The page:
Radius Global Infrastructure (NASDAQ: RADI), a ground lease aggregator, owning property interests that are leased to wireless carriers and tower companies, today announced its Q2 2021 results, through which the company surpassed the $100m-level of annualized in-place rents.

As of Q2 2021, Radius owned a portfolio of 5.9k sites in 19 countries, which together comprises $102.4m in annualized in-place rents.

Annualized In-Place Rents – Q2 2021
Annualized In Place Rent Radius Global Infrastructure Q2 2021

The company’s annualized in-place rents of $102.4m increased 13% quarter-over-quarter, from $90.6m as of Q1 2021. This is a result of both organic growth (e.g., rental escalators) and inorganic growth (i.e., acquisition of new property interests).

Overall, in Q2 2021, Radius Global reported revenue of $25.0m, a 13% increase quarter-over-quarter, and adjusted EBITDA of $7.5m, a 16% increase quarter-over-quarter.

Radius Global Infrastructure – Q2 2021 Update

Radius Global states that it is broadening its acquisition strategy, beyond ground leases, into adjacent digital infrastructure assets with similar characteristics. Specifically, these include distributed antenna systems (DAS), and fiber connection-rich communications aggregation sites, or points-of-presence (PoPs).

For example, Radius notes that it would purchase a distributed antenna system (DAS) revenue stream, which a hospital receives. This revenue stream would be backed by 2 to 3 wireless carriers, which pay for access, on a long-term and contractual basis.

Asset Origination

In Q2 2021, Radius Global Infrastructure acquired $9.2m in rent across 214 sites. Including both acquisition capital expenditures of $125.4m and origination SG&A of $10.9m, the company’s total acquisition costs were $136.3m. Therefore, Radius was able to generate a 6.8% initial yield on its origination activity for Q2 2021.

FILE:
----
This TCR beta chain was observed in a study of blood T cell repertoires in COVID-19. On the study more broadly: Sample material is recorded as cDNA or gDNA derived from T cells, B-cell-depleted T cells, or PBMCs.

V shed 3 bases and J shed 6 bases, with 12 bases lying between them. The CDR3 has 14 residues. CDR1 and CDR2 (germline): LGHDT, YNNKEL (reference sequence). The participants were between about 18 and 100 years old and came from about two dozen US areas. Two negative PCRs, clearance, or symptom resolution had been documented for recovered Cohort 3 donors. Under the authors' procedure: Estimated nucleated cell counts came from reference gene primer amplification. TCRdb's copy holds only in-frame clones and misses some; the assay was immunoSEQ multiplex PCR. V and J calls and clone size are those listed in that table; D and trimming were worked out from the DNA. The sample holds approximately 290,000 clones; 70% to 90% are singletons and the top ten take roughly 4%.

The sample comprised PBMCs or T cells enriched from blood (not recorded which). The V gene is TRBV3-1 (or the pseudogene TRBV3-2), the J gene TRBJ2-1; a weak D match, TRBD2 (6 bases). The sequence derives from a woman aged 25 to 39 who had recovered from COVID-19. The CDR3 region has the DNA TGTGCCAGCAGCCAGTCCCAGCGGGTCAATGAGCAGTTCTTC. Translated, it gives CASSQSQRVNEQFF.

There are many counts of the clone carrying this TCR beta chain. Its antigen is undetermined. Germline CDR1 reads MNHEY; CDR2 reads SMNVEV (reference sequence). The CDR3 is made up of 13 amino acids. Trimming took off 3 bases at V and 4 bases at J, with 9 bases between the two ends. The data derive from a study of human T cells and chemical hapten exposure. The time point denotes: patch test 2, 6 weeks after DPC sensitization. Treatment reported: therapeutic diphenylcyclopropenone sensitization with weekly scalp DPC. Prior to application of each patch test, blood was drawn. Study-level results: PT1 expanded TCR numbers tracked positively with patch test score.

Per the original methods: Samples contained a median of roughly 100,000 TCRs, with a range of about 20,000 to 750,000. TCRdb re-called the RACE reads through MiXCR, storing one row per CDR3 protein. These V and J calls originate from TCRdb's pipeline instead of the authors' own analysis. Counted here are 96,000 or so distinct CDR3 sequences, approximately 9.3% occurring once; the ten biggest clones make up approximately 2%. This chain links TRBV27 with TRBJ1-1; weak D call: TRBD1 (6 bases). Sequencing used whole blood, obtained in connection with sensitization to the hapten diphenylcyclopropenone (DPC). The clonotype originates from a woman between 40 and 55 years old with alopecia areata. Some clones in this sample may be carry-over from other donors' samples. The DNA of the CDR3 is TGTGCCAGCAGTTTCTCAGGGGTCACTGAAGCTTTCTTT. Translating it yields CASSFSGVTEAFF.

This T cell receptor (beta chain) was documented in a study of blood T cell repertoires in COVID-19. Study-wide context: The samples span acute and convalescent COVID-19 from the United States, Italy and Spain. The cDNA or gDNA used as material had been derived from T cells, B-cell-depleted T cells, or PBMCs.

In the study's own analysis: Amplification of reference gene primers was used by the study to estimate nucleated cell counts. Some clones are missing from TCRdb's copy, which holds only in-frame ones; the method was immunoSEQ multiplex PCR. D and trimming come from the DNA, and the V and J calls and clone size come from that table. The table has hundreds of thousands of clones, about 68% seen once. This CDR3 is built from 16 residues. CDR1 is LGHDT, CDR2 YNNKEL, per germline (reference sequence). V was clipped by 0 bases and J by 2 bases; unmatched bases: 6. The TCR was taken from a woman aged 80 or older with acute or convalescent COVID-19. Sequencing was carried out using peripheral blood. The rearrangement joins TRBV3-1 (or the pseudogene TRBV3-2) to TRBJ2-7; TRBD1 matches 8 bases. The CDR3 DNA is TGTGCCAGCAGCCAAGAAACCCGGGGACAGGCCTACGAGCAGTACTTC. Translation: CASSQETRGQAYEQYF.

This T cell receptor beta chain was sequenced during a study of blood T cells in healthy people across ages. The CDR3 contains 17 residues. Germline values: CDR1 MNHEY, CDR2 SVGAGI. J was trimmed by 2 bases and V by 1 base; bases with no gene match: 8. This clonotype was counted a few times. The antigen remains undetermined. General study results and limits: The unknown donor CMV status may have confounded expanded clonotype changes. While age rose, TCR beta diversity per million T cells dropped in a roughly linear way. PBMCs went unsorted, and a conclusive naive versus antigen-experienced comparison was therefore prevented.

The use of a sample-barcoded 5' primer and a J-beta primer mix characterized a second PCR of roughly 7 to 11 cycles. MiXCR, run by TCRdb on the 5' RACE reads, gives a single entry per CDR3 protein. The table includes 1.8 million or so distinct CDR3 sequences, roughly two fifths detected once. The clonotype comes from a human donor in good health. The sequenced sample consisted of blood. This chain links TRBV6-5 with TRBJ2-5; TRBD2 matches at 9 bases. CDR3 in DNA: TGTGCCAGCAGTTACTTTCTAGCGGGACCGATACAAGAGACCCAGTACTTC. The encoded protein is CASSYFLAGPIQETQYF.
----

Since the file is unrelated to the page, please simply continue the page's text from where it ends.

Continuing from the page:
Acquisition Capital Expenditures – Q2 2021
Acquisition Capex Radius Global Infrastructure Q2 2021

Notably, Radius’ acquisition capital expenditures of $233m for the six-months ended June 30, 2021, exceeded the company’s total acquisition capital expenditures of $221m for full-year 2020.

Radius’ origination SG&A expense as a multiple of rent acquired was 1.2x for Q2 2021, which is in-line with its metric of 1.1x for Q1 2021. Importantly, this metric measures the company’s efficiency in acquiring incremental rental streams.

Tenant Base

As of Q2 2021, Radius Global Infrastructure’s top 20 tenants represented 85% of its annualized in-place rents. Additionally, in aggregate, the Radius tenant base comprises 60% wireless carriers and 40% tower companies.

During Q2 2021, the company increased its exposure to wireless carriers given that in Q1 2021, Radius’ tenant base comprised 58% wireless carriers and 42% tower companies.

Geographic Exposure

At quarter-end, the company’s annualized in-place rents, by currency, were 39% Euros, 20% British Pounds, and 18% U.S. dollars. The remaining 23% of the company’s annualized in-place rents were derived from several other currencies. Finally, Radius notes that Europe is geographically where the company is making the “strongest push” in terms of new originations.

Tenant Leases

Overall, Radius Global Infrastructure’s ground leases have a weighted average remaining lease term of ~10 years. As of June 30, 2021, the company’s weighted average escalator was 3%.

Asset Terms

The terms of Radius’ real property interests range from 30 years (i.e., Latin America) to 99 years (typical). These real property interests provide the company with the right to receive the future income from tenant lease rental payments.

Overall, as of Q2 2021, the average remaining term of the company’s real property interests vary by geography. Specifically: i) U.S. and Canada at 53.2 years, ii) Europe at 62.1 years, and iii) Latin America at 27.9 years.

Adam Simmons is the Founder & CEO of Dgtl Infra. He started his career with an S&P 500-listed big box retailer, in an operations management role. Adam's entrepreneurial "itch" led him to start a 5G-driven company, focused on innovative retail solutions using augmented reality and shoppable videos, which was eventually sold to an advertising and consulting group. After, realizing the potential of 5G, Adam shifted his efforts towards investing in the "building blocks" of 5G - known as digital infrastructure, completing a number of strategic investments, buying cellular towers, data centers and fiber networks.

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